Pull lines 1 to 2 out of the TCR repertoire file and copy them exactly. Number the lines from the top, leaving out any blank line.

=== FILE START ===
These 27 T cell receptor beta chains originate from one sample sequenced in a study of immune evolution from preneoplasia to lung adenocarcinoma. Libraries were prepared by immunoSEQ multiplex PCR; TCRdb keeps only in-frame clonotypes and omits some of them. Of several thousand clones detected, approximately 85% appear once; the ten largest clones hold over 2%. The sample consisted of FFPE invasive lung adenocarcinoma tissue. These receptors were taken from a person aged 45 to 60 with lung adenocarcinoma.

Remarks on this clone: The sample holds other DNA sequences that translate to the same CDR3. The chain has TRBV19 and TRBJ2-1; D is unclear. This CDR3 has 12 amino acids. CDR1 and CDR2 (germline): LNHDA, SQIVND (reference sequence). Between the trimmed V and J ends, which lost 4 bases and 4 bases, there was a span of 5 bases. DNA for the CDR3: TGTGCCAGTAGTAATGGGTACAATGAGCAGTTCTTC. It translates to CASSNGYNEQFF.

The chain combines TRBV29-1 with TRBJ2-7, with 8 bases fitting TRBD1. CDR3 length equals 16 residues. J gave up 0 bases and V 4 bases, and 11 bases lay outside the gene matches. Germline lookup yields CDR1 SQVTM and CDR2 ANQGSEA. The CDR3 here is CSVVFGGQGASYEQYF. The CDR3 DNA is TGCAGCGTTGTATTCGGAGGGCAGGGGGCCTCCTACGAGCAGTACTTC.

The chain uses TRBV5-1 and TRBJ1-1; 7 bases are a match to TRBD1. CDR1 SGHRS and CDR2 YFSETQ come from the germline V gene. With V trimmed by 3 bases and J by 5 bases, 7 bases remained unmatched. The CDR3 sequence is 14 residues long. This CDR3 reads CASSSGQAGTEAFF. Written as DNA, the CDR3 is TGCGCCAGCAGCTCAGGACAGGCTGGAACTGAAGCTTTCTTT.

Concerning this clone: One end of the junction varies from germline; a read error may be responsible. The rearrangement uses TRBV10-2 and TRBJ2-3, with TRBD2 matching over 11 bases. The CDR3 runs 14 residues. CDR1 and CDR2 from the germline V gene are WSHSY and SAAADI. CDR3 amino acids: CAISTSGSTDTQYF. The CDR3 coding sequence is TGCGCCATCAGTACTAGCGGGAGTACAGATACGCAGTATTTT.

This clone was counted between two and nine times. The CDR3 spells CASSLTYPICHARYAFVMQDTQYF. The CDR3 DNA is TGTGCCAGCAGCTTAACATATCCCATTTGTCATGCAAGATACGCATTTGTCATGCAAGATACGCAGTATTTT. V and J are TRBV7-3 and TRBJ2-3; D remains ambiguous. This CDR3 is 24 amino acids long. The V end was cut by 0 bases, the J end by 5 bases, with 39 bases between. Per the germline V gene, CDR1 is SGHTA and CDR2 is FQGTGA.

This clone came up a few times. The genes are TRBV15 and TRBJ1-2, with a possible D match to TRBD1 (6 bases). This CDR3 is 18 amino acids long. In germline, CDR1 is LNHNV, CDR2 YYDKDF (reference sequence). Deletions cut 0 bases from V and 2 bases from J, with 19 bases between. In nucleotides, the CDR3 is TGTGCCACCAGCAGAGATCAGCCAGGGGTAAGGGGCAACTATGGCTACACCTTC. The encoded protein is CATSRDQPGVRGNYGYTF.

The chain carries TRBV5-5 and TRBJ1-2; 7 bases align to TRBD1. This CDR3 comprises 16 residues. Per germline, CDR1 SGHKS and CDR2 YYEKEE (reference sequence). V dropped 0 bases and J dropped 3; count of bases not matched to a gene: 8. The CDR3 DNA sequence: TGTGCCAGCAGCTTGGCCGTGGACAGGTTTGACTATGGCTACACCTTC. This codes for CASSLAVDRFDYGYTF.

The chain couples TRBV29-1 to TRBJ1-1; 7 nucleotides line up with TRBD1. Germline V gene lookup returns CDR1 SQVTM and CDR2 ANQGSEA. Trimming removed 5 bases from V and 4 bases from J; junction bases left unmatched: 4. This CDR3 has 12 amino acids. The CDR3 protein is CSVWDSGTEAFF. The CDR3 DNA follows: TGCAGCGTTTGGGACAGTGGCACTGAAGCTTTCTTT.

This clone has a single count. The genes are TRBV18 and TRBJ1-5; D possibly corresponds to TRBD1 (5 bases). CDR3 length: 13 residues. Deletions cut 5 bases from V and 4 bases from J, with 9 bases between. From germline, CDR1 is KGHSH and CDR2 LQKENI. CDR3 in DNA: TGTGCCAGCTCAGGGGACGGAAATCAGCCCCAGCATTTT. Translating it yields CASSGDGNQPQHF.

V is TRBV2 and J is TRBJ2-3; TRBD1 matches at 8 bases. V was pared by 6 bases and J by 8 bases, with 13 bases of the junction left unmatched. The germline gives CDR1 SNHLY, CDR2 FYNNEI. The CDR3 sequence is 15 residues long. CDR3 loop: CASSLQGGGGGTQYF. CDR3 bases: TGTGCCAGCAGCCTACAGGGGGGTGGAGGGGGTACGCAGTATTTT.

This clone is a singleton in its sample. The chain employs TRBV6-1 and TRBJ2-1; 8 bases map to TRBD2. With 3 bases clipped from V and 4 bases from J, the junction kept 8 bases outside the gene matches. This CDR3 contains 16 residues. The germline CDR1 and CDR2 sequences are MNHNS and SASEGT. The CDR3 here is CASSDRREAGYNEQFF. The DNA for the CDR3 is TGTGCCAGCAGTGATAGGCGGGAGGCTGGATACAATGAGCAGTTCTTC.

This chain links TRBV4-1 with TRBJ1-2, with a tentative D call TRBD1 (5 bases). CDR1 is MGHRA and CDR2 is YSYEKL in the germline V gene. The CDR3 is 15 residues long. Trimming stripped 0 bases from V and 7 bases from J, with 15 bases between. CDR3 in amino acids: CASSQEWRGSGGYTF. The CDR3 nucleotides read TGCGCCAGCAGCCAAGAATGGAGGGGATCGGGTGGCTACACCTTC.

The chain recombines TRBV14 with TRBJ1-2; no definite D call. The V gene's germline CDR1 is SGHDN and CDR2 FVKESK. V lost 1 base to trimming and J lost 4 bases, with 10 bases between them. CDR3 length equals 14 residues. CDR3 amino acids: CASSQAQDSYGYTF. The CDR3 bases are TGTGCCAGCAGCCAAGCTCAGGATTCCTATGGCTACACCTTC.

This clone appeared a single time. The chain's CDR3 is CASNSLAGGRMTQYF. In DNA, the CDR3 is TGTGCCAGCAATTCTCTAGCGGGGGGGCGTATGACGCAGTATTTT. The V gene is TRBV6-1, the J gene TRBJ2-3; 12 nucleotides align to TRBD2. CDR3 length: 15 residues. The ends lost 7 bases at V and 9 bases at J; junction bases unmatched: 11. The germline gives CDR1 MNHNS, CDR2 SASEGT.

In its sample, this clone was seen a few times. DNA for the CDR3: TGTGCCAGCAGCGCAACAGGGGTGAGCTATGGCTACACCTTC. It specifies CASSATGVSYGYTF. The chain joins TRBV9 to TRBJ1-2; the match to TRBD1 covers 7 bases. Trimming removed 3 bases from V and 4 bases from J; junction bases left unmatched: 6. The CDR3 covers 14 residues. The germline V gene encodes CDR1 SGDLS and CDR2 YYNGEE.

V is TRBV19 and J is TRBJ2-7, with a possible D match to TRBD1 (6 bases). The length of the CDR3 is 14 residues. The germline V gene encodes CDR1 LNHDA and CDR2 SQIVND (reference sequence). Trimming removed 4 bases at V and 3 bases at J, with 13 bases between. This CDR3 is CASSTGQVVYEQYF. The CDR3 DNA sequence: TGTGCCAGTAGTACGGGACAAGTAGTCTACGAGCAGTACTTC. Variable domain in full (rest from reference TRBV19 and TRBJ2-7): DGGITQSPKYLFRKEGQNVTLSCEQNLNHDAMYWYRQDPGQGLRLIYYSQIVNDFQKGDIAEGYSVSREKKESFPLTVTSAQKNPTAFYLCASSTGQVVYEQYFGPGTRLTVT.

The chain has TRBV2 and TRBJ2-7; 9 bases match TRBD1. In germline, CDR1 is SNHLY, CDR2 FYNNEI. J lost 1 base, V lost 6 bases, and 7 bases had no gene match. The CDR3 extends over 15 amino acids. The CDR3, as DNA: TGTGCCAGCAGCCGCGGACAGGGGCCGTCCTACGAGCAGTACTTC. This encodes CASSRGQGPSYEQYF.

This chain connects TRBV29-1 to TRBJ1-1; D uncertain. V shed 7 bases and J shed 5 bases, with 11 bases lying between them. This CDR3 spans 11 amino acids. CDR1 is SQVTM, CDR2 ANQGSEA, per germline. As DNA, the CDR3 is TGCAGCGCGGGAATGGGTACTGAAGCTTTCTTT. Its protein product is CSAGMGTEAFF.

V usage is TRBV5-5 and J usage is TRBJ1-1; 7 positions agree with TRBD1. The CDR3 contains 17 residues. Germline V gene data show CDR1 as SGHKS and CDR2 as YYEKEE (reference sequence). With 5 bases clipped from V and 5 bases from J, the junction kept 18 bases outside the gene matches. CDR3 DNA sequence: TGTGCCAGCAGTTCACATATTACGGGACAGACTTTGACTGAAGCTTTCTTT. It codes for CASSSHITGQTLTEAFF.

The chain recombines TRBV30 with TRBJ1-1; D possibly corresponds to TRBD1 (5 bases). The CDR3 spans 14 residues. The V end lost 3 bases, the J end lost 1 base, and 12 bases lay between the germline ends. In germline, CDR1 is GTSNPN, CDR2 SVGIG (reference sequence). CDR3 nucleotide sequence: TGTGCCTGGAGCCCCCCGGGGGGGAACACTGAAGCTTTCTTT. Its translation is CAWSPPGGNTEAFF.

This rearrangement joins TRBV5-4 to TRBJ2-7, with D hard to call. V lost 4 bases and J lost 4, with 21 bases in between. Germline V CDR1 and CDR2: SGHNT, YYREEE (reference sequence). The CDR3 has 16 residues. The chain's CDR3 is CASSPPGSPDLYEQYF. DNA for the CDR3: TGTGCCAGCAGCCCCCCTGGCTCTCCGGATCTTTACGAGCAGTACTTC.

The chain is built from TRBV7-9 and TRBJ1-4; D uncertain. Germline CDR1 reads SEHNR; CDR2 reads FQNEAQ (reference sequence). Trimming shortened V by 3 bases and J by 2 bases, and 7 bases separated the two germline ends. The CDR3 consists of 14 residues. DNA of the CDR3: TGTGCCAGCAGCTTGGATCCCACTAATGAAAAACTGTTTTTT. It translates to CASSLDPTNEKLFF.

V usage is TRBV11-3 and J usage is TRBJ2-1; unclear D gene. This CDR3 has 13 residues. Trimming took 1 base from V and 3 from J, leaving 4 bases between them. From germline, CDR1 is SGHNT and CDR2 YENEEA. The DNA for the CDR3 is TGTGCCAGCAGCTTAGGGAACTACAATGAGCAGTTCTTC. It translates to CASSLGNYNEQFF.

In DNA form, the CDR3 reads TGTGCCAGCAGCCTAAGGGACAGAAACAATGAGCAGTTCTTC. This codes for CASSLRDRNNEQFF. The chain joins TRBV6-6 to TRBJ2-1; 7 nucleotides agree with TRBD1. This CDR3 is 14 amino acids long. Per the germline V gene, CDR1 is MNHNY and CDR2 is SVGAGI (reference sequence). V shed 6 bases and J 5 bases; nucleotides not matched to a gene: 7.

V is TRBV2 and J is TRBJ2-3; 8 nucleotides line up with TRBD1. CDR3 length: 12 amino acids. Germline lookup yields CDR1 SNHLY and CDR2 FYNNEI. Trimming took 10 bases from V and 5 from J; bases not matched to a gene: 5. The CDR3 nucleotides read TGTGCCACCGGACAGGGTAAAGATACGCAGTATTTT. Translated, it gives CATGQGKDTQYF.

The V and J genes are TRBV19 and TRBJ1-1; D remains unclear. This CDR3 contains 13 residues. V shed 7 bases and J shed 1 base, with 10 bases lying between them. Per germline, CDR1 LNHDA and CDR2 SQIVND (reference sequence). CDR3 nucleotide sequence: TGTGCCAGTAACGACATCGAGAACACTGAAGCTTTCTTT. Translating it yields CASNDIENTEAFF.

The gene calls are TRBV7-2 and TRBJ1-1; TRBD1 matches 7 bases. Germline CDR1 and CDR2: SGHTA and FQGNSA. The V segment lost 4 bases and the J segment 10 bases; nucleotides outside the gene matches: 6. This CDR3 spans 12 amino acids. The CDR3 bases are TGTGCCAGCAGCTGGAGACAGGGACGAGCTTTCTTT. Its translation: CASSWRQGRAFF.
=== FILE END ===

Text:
These 27 T cell receptor beta chains originate from one sample sequenced in a study of immune evolution from preneoplasia to lung adenocarcinoma. Libraries were prepared by immunoSEQ multiplex PCR; TCRdb keeps only in-frame clonotypes and omits some of them. Of several thousand clones detected, approximately 85% appear once; the ten largest clones hold over 2%. The sample consisted of FFPE invasive lung adenocarcinoma tissue. These receptors were taken from a person aged 45 to 60 with lung adenocarcinoma.

Remarks on this clone: The sample holds other DNA sequences that translate to the same CDR3. The chain has TRBV19 and TRBJ2-1; D is unclear. This CDR3 has 12 amino acids. CDR1 and CDR2 (germline): LNHDA, SQIVND (reference sequence). Between the trimmed V and J ends, which lost 4 bases and 4 bases, there was a span of 5 bases. DNA for the CDR3: TGTGCCAGTAGTAATGGGTACAATGAGCAGTTCTTC. It translates to CASSNGYNEQFF.